Shame in Smoke Hole Canyon
I’ve written twice before about Private William Eagle, who enlisted into the 8th Virginia late in 1777 and joined at Valley Forge just before the two-year enlistments of the original men expired. He was evidently just 16 years old. He was the son of very early settlers of Pendleton County, West Virginia’s remote Smoke Hole Canyon and returned there after the war.
He was buried in the beautiful canyon facing a remarkably vertical rock formation that now carries his name: Eagle Rock. Over the years Smoke Hole Canyon became a pocket of Unionism in a region of otherwise intensely pro-Confederate sentiment, a haven for moonshiners, and eventually part of the Monongahela National Forest. His grave, perhaps not permanently marked, was lost for many years until discovered by Forest Service surveyors about 1930 when a new stone was set in the ground.
Photos of the spot on the internet show a pretty and bucolic setting. The stone sits under a sycamore tree and appears well-attended with a crisp and clean American flag. Returning recently from a family vacation, however, I stopped by the site and discovered that it looks nothing like those images. In mid-January the stone was half-buried in frozen debris at the end of a virtual river of ice descending from the ridge of North Fork Mountain. The base of the sycamore’s trunk is rotting. It looks as though an impromptu hiking trail has become a path for water runoff. On a 20-degree day following two days of rain, Private Eagle’s grave was covered by forest debris that had washed down the mountain. Attempts to clear it were fruitless. It was frozen solid.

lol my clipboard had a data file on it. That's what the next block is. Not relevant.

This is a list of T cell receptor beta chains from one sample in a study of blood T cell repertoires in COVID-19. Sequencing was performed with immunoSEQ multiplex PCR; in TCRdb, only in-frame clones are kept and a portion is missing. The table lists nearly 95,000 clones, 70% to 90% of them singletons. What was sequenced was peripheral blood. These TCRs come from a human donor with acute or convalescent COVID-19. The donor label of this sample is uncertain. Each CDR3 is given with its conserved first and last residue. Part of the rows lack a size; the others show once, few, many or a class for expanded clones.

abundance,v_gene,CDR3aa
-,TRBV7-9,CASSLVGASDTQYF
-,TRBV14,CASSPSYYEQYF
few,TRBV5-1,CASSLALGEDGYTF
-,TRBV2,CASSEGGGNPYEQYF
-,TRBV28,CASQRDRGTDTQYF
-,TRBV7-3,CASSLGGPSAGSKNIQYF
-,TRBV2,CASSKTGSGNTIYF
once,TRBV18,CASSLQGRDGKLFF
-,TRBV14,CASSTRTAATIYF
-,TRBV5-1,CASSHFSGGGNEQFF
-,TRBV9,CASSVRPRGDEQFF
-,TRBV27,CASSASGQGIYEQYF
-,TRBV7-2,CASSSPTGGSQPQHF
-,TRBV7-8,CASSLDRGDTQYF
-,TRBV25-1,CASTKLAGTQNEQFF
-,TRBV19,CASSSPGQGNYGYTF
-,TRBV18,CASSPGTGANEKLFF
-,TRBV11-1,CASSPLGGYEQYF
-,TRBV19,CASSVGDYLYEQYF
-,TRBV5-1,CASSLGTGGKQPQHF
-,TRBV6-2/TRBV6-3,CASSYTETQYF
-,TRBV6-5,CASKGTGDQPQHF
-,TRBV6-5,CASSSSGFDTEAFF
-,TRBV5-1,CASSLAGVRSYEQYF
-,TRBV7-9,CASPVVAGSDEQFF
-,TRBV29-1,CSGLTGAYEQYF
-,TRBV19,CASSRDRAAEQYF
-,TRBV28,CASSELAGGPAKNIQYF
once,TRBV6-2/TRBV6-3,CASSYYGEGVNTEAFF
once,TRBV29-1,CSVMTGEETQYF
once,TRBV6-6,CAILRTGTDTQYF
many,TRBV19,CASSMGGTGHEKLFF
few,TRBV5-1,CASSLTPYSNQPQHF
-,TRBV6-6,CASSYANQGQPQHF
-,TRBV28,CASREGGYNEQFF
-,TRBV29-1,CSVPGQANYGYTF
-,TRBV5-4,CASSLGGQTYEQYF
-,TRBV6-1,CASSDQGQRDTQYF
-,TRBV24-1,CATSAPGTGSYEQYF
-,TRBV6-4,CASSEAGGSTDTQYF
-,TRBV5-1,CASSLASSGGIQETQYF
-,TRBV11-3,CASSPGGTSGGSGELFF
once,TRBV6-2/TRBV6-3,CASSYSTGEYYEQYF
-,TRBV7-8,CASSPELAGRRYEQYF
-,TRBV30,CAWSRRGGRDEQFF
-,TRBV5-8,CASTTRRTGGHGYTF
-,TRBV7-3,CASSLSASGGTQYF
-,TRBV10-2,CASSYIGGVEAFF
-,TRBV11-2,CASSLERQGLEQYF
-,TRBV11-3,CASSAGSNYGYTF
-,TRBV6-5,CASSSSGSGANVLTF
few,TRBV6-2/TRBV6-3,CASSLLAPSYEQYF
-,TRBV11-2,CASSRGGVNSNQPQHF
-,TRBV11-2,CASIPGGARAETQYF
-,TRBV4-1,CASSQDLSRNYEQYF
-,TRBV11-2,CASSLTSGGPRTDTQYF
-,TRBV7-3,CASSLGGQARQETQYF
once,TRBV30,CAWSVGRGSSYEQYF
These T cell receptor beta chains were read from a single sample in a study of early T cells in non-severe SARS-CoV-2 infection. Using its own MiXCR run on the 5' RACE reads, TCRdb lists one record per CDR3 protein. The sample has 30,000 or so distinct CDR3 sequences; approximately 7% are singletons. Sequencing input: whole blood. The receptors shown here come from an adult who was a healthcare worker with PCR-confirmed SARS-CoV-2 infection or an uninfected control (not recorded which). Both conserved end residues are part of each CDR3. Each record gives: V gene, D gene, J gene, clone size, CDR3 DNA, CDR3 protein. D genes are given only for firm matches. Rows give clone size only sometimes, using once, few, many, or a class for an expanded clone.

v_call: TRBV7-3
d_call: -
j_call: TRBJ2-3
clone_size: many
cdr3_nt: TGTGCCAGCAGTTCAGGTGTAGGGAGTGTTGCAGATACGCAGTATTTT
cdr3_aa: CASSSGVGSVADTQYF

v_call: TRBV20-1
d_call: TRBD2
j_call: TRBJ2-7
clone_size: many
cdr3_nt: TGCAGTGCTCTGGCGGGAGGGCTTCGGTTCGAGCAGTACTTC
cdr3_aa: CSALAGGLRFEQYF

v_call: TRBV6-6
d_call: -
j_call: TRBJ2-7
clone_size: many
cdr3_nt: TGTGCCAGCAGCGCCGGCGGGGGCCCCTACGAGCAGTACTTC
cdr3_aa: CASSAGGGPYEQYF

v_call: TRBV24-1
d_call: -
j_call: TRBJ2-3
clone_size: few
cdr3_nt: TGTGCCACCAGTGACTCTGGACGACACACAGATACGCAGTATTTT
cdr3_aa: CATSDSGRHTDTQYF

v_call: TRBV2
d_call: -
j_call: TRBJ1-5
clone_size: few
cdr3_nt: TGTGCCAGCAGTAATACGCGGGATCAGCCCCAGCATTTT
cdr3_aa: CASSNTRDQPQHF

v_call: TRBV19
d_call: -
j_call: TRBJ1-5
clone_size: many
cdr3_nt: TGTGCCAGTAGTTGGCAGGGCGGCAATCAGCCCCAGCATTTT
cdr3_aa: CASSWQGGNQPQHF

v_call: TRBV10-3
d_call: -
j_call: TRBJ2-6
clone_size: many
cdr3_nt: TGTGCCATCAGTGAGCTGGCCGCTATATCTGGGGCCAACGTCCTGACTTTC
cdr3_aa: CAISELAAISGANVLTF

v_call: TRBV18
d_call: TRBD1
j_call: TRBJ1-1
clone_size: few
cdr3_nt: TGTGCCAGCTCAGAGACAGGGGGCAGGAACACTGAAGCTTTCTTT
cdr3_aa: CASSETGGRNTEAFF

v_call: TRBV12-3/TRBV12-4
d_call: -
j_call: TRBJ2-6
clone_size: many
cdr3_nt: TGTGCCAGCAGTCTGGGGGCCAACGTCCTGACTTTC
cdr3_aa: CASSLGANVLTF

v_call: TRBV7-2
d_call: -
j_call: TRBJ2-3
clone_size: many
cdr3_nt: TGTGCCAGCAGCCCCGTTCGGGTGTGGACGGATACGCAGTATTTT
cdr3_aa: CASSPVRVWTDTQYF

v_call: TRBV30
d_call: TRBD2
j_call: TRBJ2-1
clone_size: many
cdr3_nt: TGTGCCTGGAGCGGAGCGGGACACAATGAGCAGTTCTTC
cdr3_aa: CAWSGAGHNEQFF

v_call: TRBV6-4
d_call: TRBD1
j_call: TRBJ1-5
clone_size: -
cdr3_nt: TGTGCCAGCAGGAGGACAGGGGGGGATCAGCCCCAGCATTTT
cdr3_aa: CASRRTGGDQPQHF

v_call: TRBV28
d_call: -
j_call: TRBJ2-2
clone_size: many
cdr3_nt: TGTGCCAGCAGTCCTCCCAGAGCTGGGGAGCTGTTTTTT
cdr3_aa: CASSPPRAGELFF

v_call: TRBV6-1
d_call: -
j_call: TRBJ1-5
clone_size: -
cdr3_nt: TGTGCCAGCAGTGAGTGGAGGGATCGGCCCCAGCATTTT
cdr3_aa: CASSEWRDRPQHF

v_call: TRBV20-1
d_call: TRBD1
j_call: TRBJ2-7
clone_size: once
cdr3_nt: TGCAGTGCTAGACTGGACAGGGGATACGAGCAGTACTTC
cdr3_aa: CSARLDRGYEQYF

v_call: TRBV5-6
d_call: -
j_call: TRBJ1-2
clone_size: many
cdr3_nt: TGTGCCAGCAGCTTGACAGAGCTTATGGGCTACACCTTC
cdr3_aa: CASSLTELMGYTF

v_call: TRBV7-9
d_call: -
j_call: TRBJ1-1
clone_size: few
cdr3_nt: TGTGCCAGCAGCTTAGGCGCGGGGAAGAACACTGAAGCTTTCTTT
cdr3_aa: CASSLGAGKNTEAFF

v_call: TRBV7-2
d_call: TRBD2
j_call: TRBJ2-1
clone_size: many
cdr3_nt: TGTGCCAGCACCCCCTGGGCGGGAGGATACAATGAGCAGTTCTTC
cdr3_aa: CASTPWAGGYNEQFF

Perhaps this is a purely seasonal phenomenon, but a Revolutionary War veteran’s grave deserves better care. It appears to me that thoughtless hikers are the culprits. Someone—the Forest Service, Pendleton County, neighbors, a Boy Scout looking for an Eagle Scout project, the DAR or the SAR—should find a way to protect the grave from what seems like inevitable serious damage.
1/26/2019 05:22:22 pm
I live an hour away, I will help clean it up when weather breaks, who will join me.
1/26/2019 06:54:38 pm
Thank you Mark Skiles! I appreciate that.
1/26/2019 07:15:53 pm
I'll join. We might need to check with the National Forest Service because I suspect this is more than just a clean up. Might need to get that trail rerouted (if that's what it is). I'll figure out how to ask.
6/18/2020 03:47:00 pm
12/25/2020 06:31:54 pm
4/1/2023 08:52:58 pm
Mike: Great feedback on the grave site. Last summer I happened upon it. On another topic do you etc. happen to know where the Grove of ancient cedar trees is? Article on it in the Feb. 2012 West Va. magazine. I harvest cedar canes and "art pieces"primarily from dead cedar as a hobby. Would like to go up there. Tx for any guidance you can afford me.
4/6/2023 08:23:26 am
I have a question every time I visit Seneca Rocks I pass the Mountaineer Rd(North Fork South Branch Potomac River)there is a cliff and American Flag on the top and there is a cave in the bottom I see people are fishing . I want to know what is the story of that flag and is there a any trail or access to hike up to that cliff . You are local and have lots of knowledgeable and information about your town thanks
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is researching the history of the Revolutionary War's 8th Virginia Regiment. Its ten companies formed on the frontier, from the Cumberland Gap to Pittsburgh.
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